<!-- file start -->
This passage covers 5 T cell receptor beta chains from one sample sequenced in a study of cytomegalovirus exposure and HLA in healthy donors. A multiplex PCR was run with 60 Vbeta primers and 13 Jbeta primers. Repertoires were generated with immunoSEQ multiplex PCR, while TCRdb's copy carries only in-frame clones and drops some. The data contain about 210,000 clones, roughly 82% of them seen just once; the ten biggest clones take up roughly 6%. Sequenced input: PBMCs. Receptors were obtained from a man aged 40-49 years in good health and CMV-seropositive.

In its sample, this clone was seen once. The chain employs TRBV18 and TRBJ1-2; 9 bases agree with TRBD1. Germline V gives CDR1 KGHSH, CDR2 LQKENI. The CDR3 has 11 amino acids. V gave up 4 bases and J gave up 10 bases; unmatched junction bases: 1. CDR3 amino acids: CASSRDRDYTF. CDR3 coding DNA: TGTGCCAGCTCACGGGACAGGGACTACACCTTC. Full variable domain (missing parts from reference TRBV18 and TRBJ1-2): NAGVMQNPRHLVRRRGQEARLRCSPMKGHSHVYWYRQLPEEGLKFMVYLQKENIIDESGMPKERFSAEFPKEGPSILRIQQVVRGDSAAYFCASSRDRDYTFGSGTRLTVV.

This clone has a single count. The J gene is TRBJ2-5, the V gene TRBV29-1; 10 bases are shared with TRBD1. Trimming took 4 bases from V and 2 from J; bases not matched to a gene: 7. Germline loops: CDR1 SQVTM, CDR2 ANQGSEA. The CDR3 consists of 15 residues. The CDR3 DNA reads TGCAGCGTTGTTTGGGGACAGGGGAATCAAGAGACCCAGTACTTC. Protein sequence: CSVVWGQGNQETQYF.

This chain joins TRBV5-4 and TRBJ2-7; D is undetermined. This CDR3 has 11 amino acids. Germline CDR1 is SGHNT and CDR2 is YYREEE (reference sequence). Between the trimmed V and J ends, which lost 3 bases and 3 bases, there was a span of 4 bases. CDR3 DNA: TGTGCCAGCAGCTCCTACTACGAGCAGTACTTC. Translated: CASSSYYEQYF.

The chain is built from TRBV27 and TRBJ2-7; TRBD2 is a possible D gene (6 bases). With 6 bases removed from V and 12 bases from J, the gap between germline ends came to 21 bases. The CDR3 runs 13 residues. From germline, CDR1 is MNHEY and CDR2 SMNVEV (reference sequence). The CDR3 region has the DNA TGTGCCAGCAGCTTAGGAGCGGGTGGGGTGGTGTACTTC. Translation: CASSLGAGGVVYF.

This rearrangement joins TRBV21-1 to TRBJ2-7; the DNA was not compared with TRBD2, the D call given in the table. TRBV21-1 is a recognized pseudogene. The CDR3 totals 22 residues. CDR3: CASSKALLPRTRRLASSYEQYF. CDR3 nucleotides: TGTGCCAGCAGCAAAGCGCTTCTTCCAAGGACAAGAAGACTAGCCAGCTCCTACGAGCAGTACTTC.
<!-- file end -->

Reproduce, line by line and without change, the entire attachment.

This passage covers 5 T cell receptor beta chains from one sample sequenced in a study of cytomegalovirus exposure and HLA in healthy donors. A multiplex PCR was run with 60 Vbeta primers and 13 Jbeta primers. Repertoires were generated with immunoSEQ multiplex PCR, while TCRdb's copy carries only in-frame clones and drops some. The data contain about 210,000 clones, roughly 82% of them seen just once; the ten biggest clones take up roughly 6%. Sequenced input: PBMCs. Receptors were obtained from a man aged 40-49 years in good health and CMV-seropositive.

In its sample, this clone was seen once. The chain employs TRBV18 and TRBJ1-2; 9 bases agree with TRBD1. Germline V gives CDR1 KGHSH, CDR2 LQKENI. The CDR3 has 11 amino acids. V gave up 4 bases and J gave up 10 bases; unmatched junction bases: 1. CDR3 amino acids: CASSRDRDYTF. CDR3 coding DNA: TGTGCCAGCTCACGGGACAGGGACTACACCTTC. Full variable domain (missing parts from reference TRBV18 and TRBJ1-2): NAGVMQNPRHLVRRRGQEARLRCSPMKGHSHVYWYRQLPEEGLKFMVYLQKENIIDESGMPKERFSAEFPKEGPSILRIQQVVRGDSAAYFCASSRDRDYTFGSGTRLTVV.

This clone has a single count. The J gene is TRBJ2-5, the V gene TRBV29-1; 10 bases are shared with TRBD1. Trimming took 4 bases from V and 2 from J; bases not matched to a gene: 7. Germline loops: CDR1 SQVTM, CDR2 ANQGSEA. The CDR3 consists of 15 residues. The CDR3 DNA reads TGCAGCGTTGTTTGGGGACAGGGGAATCAAGAGACCCAGTACTTC. Protein sequence: CSVVWGQGNQETQYF.

This chain joins TRBV5-4 and TRBJ2-7; D is undetermined. This CDR3 has 11 amino acids. Germline CDR1 is SGHNT and CDR2 is YYREEE (reference sequence). Between the trimmed V and J ends, which lost 3 bases and 3 bases, there was a span of 4 bases. CDR3 DNA: TGTGCCAGCAGCTCCTACTACGAGCAGTACTTC. Translated: CASSSYYEQYF.

The chain is built from TRBV27 and TRBJ2-7; TRBD2 is a possible D gene (6 bases). With 6 bases removed from V and 12 bases from J, the gap between germline ends came to 21 bases. The CDR3 runs 13 residues. From germline, CDR1 is MNHEY and CDR2 SMNVEV (reference sequence). The CDR3 region has the DNA TGTGCCAGCAGCTTAGGAGCGGGTGGGGTGGTGTACTTC. Translation: CASSLGAGGVVYF.

This rearrangement joins TRBV21-1 to TRBJ2-7; the DNA was not compared with TRBD2, the D call given in the table. TRBV21-1 is a recognized pseudogene. The CDR3 totals 22 residues. CDR3: CASSKALLPRTRRLASSYEQYF. CDR3 nucleotides: TGTGCCAGCAGCAAAGCGCTTCTTCCAAGGACAAGAAGACTAGCCAGCTCCTACGAGCAGTACTTC.